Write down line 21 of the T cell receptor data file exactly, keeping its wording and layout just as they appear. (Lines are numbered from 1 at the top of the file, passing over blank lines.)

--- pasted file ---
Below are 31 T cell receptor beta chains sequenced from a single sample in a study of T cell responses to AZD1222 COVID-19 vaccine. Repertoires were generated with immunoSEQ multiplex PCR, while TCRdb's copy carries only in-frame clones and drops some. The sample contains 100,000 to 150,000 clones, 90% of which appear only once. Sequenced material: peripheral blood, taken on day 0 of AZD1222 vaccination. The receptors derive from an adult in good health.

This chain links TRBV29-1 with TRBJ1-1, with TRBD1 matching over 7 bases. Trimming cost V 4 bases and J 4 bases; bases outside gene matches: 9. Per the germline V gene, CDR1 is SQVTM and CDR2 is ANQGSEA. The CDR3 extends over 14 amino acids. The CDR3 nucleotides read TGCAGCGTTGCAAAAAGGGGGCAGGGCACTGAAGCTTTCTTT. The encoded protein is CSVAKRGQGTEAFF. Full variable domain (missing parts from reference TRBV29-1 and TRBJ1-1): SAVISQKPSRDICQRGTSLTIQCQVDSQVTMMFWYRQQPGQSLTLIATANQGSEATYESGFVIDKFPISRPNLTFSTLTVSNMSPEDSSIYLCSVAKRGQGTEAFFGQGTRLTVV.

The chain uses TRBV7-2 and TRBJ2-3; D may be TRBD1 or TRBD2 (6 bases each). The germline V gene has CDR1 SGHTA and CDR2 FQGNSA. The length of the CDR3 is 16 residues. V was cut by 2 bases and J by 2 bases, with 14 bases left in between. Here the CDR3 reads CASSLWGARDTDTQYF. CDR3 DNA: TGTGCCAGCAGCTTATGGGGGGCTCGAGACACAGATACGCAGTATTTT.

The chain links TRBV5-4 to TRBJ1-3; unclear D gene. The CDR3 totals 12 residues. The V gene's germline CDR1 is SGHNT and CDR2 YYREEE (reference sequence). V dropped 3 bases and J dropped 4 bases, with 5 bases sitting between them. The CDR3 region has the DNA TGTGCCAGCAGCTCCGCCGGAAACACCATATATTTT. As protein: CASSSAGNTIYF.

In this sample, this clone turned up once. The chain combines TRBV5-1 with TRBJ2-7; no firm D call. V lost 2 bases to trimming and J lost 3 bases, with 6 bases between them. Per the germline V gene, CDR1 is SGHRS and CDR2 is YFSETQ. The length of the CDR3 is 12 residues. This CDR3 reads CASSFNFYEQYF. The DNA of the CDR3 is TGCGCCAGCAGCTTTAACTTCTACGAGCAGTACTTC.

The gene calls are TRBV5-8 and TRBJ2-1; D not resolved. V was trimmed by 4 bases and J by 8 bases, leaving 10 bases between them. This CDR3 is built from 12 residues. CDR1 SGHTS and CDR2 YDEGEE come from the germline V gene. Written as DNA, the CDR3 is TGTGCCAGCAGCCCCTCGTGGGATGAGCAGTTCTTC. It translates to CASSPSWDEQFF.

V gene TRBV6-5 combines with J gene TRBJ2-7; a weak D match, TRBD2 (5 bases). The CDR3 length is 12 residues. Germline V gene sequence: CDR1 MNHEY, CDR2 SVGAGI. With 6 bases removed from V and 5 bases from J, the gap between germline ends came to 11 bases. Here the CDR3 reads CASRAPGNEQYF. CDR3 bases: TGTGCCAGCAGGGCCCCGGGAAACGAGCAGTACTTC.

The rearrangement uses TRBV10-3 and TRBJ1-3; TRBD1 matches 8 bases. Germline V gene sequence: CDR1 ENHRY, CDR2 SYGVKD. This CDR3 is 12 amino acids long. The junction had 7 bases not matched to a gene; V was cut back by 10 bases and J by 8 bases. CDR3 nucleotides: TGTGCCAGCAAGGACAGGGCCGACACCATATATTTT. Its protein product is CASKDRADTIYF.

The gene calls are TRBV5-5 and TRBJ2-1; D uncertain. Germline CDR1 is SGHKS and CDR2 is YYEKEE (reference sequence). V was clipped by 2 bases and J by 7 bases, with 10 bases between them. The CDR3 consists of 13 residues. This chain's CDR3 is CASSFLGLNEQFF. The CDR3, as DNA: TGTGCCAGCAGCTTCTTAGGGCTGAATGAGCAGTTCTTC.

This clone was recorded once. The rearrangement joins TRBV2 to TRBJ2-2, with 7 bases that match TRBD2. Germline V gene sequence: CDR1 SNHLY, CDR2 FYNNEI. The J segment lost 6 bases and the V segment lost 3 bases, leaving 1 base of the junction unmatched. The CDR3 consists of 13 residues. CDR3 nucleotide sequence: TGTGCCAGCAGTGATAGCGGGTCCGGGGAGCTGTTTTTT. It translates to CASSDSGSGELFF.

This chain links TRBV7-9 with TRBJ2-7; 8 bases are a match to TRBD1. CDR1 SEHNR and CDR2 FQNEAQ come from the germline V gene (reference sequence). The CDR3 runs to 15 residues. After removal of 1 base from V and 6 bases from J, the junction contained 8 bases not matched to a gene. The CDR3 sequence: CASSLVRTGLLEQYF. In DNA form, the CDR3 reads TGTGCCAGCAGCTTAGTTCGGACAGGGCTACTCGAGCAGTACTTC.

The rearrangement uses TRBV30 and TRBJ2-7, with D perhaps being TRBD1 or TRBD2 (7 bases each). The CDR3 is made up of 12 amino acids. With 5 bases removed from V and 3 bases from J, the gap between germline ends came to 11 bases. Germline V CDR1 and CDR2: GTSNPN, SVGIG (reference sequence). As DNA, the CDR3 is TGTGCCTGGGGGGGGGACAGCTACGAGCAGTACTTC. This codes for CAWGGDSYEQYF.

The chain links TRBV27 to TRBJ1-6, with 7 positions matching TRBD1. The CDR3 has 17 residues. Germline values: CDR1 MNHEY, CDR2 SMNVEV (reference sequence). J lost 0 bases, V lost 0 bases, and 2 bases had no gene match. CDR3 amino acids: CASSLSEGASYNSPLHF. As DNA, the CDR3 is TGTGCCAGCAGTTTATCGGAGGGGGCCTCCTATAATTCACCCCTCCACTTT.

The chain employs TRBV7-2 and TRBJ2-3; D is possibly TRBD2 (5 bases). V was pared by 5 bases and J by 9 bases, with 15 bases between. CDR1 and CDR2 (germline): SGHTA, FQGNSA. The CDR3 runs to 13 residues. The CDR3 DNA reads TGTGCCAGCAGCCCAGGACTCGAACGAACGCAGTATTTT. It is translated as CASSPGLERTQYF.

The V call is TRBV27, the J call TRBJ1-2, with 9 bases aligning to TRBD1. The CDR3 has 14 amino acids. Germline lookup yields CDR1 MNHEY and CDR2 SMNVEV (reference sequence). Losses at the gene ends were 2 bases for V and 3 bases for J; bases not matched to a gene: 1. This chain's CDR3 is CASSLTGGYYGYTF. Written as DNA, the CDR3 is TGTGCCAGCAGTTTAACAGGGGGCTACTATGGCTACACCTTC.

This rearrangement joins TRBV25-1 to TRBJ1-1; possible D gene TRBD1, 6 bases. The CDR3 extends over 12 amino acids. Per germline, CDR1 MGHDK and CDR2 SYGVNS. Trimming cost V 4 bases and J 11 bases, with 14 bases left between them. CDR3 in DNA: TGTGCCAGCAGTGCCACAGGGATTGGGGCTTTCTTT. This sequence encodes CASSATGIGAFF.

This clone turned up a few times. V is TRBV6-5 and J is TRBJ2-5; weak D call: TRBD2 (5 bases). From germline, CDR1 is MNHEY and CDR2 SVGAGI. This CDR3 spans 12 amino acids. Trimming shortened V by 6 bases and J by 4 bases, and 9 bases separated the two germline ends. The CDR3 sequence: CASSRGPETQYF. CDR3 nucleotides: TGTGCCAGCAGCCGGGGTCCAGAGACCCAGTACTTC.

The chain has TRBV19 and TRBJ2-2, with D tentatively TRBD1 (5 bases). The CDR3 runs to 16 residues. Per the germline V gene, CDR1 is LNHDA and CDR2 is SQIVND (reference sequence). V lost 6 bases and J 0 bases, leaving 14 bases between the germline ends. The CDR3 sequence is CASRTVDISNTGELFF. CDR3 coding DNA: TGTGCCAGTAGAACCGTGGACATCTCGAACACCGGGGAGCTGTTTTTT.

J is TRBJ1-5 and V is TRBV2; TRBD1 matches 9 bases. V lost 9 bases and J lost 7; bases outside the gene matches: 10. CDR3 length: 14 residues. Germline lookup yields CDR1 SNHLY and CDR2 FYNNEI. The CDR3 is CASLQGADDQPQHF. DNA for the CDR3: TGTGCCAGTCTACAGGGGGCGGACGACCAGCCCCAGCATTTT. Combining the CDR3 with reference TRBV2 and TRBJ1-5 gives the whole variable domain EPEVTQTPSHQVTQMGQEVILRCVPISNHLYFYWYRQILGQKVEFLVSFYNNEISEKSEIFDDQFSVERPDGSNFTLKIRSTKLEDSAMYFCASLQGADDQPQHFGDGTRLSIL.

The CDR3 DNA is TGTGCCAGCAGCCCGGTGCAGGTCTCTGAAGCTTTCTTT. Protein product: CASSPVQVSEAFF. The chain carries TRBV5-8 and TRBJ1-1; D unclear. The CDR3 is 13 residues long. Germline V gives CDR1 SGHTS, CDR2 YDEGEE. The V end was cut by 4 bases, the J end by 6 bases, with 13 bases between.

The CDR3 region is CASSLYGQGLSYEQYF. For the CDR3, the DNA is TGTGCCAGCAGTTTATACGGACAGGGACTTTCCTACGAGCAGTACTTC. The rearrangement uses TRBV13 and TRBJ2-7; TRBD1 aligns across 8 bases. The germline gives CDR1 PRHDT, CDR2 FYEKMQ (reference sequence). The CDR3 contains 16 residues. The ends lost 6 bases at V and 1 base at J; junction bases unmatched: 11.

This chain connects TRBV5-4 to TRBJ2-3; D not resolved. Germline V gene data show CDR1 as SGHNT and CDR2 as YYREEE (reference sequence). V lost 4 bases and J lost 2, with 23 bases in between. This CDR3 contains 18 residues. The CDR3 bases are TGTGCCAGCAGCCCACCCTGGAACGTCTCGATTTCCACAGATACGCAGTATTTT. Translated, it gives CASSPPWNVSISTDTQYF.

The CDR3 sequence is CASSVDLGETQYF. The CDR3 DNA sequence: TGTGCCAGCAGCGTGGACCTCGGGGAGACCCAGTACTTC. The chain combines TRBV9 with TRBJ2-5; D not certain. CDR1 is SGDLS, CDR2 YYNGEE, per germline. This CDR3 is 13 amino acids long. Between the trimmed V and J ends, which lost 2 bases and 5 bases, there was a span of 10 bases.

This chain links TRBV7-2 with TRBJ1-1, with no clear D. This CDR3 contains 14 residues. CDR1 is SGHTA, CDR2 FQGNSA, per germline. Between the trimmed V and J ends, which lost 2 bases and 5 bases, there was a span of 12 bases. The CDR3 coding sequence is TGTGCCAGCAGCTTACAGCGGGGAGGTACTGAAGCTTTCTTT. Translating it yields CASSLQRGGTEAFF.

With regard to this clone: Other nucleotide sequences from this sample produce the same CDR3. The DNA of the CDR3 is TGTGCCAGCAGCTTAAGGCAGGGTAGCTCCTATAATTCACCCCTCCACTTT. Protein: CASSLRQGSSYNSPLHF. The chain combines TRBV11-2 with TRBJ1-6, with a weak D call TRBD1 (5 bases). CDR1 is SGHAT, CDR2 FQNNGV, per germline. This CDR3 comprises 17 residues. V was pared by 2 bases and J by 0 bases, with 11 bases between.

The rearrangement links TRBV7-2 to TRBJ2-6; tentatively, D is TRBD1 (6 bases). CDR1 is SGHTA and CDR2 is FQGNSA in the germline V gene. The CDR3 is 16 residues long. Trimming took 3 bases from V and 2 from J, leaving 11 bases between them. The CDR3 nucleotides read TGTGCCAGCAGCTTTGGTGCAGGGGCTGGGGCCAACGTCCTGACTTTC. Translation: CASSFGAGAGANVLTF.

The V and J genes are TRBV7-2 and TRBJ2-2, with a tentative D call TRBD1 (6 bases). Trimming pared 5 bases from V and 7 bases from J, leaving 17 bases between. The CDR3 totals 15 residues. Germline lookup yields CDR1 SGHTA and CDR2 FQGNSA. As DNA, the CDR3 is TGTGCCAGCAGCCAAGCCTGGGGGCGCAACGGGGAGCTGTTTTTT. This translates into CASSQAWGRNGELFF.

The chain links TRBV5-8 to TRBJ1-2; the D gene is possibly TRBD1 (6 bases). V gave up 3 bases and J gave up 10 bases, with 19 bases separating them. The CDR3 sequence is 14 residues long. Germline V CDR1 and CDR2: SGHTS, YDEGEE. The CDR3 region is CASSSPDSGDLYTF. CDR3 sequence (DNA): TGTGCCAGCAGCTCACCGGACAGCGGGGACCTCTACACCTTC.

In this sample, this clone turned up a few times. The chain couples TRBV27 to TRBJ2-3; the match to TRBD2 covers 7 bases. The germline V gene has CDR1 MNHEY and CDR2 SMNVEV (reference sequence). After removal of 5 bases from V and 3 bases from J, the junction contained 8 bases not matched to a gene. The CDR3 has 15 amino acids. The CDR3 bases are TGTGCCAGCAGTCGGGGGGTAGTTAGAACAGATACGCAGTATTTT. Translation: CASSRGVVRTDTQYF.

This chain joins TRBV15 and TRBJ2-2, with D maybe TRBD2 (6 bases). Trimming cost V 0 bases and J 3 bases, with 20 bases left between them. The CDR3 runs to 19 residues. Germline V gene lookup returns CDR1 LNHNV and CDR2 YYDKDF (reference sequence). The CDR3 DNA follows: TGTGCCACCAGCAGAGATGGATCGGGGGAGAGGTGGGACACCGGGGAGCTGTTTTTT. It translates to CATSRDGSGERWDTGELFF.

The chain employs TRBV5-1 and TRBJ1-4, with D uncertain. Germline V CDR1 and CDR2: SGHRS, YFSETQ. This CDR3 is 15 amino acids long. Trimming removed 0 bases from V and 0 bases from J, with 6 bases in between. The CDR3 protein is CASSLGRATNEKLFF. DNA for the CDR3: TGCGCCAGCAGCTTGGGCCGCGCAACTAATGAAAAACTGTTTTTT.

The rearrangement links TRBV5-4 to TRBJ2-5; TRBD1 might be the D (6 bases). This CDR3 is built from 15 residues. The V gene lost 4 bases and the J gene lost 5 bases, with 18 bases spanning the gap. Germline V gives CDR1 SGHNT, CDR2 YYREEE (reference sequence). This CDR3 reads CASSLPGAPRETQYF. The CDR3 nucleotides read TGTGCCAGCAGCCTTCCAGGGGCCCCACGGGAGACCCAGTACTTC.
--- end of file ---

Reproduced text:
The CDR3 region is CASSLYGQGLSYEQYF. For the CDR3, the DNA is TGTGCCAGCAGTTTATACGGACAGGGACTTTCCTACGAGCAGTACTTC. The rearrangement uses TRBV13 and TRBJ2-7; TRBD1 aligns across 8 bases. The germline gives CDR1 PRHDT, CDR2 FYEKMQ (reference sequence). The CDR3 contains 16 residues. The ends lost 6 bases at V and 1 base at J; junction bases unmatched: 11.